How to prolong the life of your petrol-engined car!

StealthUK wrote:

In general there is not.
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Any proof, or are you just making this up?
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of
Yes, the basic principles of how the IC engine works !.....
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Strange. Suddenly you want proof. But refuse to provide it when anyone asks *you* for it on any of your wilder claims.
International Man of Misinformation rools. KO?
--
*Ham and Eggs: Just a day's work for a chicken, but a lifetime commitment

Dave Plowman snipped-for-privacy@davenoise.co.uk London SW
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wrote:

it.
He is very strange indeed
<snip drivel>
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Blends do seem to differ, my old '75 V8 Rover didn't like BP, Shell or Q8 leaded 4 star back in the '90's, it was more than happy on the Esso or Tesco's own brand, even though AIUI they all came from the same distribution depot - you tell me !...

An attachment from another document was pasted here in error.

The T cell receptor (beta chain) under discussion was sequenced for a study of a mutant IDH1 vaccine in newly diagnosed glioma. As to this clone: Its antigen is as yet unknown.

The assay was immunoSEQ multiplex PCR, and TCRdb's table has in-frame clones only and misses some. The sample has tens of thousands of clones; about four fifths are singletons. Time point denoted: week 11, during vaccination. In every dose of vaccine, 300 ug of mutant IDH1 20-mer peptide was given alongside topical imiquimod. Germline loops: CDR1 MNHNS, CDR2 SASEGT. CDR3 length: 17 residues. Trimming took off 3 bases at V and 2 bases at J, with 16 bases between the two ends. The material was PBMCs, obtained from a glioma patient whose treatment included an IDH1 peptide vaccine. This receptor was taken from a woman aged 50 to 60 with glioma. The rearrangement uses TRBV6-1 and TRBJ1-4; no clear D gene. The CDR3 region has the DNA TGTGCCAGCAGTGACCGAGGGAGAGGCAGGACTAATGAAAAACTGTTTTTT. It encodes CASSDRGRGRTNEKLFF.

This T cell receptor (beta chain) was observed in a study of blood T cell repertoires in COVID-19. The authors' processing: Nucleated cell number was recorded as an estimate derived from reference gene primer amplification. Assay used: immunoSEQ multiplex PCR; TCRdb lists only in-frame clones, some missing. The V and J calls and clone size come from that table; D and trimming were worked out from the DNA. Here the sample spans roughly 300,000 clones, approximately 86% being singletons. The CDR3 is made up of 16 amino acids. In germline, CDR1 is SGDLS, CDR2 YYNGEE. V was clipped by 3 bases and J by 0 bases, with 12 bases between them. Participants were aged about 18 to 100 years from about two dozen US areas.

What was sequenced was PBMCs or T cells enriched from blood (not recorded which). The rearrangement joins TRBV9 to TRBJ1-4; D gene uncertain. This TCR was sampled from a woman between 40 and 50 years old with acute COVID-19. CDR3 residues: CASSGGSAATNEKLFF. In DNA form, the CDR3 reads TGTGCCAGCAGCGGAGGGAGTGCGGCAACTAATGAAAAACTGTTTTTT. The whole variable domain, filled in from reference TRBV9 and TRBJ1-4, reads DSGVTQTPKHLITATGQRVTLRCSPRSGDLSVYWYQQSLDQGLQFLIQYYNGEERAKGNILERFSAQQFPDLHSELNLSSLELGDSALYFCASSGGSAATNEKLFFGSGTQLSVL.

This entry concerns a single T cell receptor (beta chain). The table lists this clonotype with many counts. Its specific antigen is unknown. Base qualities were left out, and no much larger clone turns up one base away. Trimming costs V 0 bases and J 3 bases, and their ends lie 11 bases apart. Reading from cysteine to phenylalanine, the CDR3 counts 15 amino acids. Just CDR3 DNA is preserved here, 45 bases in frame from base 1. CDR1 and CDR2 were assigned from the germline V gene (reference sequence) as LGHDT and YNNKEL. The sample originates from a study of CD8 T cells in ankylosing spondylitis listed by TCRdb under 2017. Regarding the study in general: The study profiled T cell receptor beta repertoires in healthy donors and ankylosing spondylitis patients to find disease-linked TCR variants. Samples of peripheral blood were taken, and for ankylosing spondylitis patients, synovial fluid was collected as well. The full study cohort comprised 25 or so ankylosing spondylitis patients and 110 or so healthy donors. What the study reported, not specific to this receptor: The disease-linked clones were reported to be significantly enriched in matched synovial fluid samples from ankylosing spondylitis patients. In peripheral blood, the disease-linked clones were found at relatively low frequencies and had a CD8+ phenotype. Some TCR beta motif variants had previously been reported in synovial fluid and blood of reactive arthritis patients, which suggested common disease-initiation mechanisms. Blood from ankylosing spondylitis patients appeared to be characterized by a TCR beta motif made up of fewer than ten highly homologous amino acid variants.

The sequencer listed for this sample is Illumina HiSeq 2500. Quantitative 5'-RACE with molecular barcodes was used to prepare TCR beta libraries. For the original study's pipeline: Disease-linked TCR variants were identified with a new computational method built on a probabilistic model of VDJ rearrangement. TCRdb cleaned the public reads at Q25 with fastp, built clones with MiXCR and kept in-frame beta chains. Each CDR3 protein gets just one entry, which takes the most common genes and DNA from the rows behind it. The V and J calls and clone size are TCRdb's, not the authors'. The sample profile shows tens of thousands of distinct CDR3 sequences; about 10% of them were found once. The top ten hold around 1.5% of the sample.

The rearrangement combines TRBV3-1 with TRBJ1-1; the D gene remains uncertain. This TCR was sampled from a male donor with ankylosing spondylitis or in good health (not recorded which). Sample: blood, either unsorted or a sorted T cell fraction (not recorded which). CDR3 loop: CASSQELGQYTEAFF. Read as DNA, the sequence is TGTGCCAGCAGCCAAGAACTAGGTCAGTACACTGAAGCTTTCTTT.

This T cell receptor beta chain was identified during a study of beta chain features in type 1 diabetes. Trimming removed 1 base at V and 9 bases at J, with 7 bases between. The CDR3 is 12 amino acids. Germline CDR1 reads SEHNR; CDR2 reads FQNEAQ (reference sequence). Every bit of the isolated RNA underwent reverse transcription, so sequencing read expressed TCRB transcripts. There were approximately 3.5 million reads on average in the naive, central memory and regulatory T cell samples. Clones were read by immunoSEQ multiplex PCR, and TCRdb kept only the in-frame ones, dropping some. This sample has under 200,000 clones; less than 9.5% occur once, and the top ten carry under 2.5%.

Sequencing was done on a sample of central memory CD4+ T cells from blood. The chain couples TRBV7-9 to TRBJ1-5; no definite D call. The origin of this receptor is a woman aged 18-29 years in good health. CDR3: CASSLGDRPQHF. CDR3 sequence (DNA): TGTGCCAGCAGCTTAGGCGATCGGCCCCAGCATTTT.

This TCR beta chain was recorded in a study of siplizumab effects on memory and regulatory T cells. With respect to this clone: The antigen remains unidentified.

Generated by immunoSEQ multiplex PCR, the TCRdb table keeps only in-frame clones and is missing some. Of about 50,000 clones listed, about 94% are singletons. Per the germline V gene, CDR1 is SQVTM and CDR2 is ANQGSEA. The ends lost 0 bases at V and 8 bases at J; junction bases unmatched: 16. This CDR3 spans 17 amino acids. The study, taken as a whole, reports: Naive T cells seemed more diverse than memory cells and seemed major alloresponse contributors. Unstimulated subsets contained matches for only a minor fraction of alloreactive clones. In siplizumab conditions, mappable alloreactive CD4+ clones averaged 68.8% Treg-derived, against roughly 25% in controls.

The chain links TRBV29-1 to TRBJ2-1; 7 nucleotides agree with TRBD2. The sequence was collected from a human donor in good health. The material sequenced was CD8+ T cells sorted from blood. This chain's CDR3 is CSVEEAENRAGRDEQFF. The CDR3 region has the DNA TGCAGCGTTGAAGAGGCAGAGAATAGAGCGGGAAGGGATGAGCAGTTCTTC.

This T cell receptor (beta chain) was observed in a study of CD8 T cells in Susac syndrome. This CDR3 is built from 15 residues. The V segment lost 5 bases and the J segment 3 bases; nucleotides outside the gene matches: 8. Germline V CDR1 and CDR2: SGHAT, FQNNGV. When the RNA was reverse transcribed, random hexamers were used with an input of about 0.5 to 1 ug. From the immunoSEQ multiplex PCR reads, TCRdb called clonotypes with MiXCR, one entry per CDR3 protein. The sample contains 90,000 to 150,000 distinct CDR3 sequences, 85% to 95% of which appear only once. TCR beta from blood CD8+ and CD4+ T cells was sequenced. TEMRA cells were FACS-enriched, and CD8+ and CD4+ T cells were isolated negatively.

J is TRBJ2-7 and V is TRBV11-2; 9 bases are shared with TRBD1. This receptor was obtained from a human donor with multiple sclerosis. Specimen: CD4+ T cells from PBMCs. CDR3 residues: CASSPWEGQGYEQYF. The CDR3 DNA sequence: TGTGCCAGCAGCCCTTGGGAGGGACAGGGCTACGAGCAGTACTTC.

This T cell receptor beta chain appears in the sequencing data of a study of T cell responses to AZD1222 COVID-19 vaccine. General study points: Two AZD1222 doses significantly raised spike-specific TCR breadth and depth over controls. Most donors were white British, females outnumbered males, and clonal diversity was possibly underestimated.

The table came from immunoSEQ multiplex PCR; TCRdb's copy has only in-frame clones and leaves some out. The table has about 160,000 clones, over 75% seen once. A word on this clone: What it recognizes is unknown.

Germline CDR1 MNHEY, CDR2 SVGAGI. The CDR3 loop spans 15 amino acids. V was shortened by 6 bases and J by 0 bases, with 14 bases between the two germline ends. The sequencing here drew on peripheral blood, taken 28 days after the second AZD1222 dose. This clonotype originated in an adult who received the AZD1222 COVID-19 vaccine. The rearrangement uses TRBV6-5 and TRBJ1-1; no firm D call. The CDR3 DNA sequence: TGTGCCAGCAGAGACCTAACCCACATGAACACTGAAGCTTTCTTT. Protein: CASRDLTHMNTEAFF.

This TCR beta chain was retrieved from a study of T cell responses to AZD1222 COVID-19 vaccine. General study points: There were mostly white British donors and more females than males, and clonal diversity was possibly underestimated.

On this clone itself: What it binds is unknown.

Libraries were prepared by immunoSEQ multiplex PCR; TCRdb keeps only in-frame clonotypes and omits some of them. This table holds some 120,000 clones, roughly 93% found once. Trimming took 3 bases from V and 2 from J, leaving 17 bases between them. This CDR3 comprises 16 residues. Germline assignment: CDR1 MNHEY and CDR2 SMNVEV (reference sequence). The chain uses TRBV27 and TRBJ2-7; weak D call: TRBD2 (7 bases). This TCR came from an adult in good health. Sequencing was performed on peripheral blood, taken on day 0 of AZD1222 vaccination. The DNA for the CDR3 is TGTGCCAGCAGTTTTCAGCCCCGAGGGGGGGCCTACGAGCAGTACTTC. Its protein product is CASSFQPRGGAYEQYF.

And I do know how to judge an engines performance / well being etc., it's part of my trade.
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distribution
I think modern engines, especially injection ones, can adjust to fuels far more readily than in the old days. I remember having to drive only by certain routes as my RS2000 would only happily accept BP or Esso. It really did not like Shell or Mobil despite as you say them all probably coming from the same place.
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<snip>
Yes, I hope you are correct, seeing that all modern engines are injection (even if they appear to have what looks like a carb [1]), and have been for a few years now.
[1] single-point injection opposed to multi-point.
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far
I think there are still quite a few Far East imports around using carbs. But I think even these have some form of emissions control.
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It was my understanding carburettors couldn't be made to pass current Euro emission regs? Otherwise Rover would still be fitting SUs - which made a last gasp stand to conform to the earlier regs.